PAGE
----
5 Start Small
After all the speeches and well wishes at graduation, you think you’re going to take over the world, right? Sometimes it helps to think a little smaller. You may have a picture of your ideal starting position, but don’t ignore opportunities further down the ladder. Even though you’re no longer a student, you can still take an internship, or a basic office position, to get your foot in the door at a company you really like. It’s also a good idea to look outside your desired field—even a customer-service position can give you valuable time-management and communication skills that are useful in many other occupations.
4 Make an Appearance
So much of job hunting is done online these days, but there’s a lot to be said for appearing in the flesh. You don’t want to hound an executive with visits and phone calls, but you can keep tabs on whether the company offers seminars or hosts public receptions you can attend. And if your chosen career has any professional associations or groups in your area, don’t be shy about joining them or going to their social events. Even if you’re not yet employed there, showing up and talking to your industry’s leaders brands you as a go-getter.
If you think back to the last time you received a form letter and thought “Wow, they couldn’t even be bothered to write something specifically for me,” then you know how potential employers feel when they receive a resume and cover letter that are clearly generic and not targeted towards them in any way. Take a cue from online advertising designed to appeal to your interests based on your browsing history—target your resume to highlight skills particularly relevant to each job and use your cover letter to explain why you’re interested in that particular company and how you could help them within the position they’ve offered.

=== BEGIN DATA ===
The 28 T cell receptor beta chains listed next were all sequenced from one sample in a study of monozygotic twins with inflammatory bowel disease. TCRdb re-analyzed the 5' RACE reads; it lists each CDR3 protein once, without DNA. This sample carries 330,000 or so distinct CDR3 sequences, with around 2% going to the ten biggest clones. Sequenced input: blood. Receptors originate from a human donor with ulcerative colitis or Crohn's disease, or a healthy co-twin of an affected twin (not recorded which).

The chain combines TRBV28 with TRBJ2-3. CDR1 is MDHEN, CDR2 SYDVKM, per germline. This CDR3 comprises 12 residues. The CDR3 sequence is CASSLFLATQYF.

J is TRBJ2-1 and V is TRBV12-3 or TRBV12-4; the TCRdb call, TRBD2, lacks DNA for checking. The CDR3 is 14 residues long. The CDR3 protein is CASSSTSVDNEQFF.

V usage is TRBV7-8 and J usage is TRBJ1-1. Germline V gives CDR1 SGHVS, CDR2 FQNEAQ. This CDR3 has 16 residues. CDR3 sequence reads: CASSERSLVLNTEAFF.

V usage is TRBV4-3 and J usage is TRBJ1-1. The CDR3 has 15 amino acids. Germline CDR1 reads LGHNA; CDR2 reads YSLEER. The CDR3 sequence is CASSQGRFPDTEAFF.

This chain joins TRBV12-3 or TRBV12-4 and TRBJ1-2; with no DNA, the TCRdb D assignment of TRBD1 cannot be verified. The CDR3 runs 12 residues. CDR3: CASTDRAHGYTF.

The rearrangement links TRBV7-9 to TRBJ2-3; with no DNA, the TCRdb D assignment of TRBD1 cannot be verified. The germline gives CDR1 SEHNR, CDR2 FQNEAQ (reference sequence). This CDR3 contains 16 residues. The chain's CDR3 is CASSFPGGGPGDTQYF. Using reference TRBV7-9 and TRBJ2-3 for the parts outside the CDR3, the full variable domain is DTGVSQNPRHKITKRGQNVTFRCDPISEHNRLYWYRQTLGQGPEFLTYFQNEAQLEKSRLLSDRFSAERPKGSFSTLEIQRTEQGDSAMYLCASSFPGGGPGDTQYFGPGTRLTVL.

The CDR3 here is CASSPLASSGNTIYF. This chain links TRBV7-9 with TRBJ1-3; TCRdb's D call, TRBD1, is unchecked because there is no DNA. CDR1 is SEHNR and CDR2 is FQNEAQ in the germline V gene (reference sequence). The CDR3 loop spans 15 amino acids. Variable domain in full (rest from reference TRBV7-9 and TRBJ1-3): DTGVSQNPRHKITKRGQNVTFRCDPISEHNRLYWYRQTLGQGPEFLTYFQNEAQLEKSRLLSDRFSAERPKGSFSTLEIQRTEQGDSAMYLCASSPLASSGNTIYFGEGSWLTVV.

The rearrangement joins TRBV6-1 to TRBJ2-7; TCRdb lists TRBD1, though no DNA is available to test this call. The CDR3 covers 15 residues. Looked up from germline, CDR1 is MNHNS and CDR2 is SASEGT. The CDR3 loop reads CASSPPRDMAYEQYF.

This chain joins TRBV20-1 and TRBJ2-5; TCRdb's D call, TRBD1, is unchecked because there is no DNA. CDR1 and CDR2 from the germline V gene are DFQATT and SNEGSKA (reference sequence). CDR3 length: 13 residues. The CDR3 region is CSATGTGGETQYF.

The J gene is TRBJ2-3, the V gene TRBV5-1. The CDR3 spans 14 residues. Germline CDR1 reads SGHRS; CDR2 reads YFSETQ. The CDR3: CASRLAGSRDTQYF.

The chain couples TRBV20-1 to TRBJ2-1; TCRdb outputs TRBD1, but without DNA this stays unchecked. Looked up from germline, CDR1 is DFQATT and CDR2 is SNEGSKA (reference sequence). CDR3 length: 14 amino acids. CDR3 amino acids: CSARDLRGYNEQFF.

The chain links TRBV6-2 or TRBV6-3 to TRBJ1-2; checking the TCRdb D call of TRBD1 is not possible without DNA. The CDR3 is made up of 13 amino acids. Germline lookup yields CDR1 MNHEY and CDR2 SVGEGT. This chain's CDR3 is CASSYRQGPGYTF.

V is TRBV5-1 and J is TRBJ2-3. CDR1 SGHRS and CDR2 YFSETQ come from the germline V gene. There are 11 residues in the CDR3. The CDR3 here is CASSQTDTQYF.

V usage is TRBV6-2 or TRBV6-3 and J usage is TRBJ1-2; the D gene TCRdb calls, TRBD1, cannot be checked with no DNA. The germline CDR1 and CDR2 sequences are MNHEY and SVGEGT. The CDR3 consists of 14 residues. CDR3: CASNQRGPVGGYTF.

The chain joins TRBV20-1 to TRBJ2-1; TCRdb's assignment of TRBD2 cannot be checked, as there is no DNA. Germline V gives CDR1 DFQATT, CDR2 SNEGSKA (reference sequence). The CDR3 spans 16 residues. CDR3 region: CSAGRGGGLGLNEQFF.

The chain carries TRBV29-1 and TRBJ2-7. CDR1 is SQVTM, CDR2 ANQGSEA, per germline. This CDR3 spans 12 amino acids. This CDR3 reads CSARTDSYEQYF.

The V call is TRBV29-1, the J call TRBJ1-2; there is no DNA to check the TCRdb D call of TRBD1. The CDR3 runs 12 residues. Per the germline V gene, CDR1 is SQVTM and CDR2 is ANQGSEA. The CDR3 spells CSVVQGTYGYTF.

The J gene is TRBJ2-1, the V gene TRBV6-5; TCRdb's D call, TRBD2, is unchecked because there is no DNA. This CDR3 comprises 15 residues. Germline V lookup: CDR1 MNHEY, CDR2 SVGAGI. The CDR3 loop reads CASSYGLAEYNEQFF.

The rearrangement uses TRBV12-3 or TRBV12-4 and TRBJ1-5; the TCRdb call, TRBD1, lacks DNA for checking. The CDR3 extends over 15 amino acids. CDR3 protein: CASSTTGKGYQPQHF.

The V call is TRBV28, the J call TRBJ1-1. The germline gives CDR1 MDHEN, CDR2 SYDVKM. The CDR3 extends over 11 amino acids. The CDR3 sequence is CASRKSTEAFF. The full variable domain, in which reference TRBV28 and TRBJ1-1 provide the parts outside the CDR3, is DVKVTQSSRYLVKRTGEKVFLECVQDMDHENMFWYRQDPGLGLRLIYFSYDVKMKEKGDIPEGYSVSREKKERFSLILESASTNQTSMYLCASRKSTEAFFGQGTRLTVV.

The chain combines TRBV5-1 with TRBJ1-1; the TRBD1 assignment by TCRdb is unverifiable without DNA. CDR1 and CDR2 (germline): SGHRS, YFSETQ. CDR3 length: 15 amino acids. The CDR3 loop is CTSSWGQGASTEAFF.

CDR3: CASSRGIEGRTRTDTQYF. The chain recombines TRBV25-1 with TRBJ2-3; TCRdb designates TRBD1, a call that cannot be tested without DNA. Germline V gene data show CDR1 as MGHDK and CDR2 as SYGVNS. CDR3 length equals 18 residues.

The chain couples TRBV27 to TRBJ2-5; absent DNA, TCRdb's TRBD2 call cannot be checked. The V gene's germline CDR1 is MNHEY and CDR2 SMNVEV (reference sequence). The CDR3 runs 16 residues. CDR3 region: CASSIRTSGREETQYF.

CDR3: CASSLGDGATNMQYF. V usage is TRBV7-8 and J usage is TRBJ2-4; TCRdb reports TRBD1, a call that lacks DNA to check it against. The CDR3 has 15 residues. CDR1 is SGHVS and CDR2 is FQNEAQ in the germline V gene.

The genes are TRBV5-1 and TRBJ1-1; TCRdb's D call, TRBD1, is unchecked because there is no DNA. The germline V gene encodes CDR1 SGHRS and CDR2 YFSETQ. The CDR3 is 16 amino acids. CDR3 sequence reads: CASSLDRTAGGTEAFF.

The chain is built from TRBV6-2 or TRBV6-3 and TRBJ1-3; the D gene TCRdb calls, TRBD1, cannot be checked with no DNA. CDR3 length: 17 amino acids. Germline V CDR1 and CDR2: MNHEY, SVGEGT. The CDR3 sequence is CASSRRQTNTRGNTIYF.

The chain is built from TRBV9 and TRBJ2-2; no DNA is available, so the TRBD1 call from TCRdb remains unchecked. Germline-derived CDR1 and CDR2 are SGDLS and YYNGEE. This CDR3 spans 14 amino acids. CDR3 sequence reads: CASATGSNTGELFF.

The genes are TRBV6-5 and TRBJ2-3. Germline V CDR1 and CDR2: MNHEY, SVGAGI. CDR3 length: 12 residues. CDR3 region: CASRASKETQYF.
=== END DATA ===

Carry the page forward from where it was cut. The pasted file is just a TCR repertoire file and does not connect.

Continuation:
You may think you don’t know anybody who can help you, but you never know until you ask. Talk to extended family members and long-time family friends. They may be able to put you in touch with someone in your preferred field. Your former professors probably know of alumni who can help get you started and provide professional advice and connections. But don’t just talk to older people—even your classmates may have a connection or two as a result of an internship or a missed opportunity.
1 Clean Up
Before you send out the first resume or shake the first hand, make sure your public image is a professional, responsible one. Just as you do online research on a company when deciding whether to apply, that company researches you before they call you up. Take down that picture on Facebook of you doing a keg stand during spring break, and record a basic, professional voicemail greeting for your phone. Since a lot of contact with potential employers is done through email, make sure your email address is both simple and professional.
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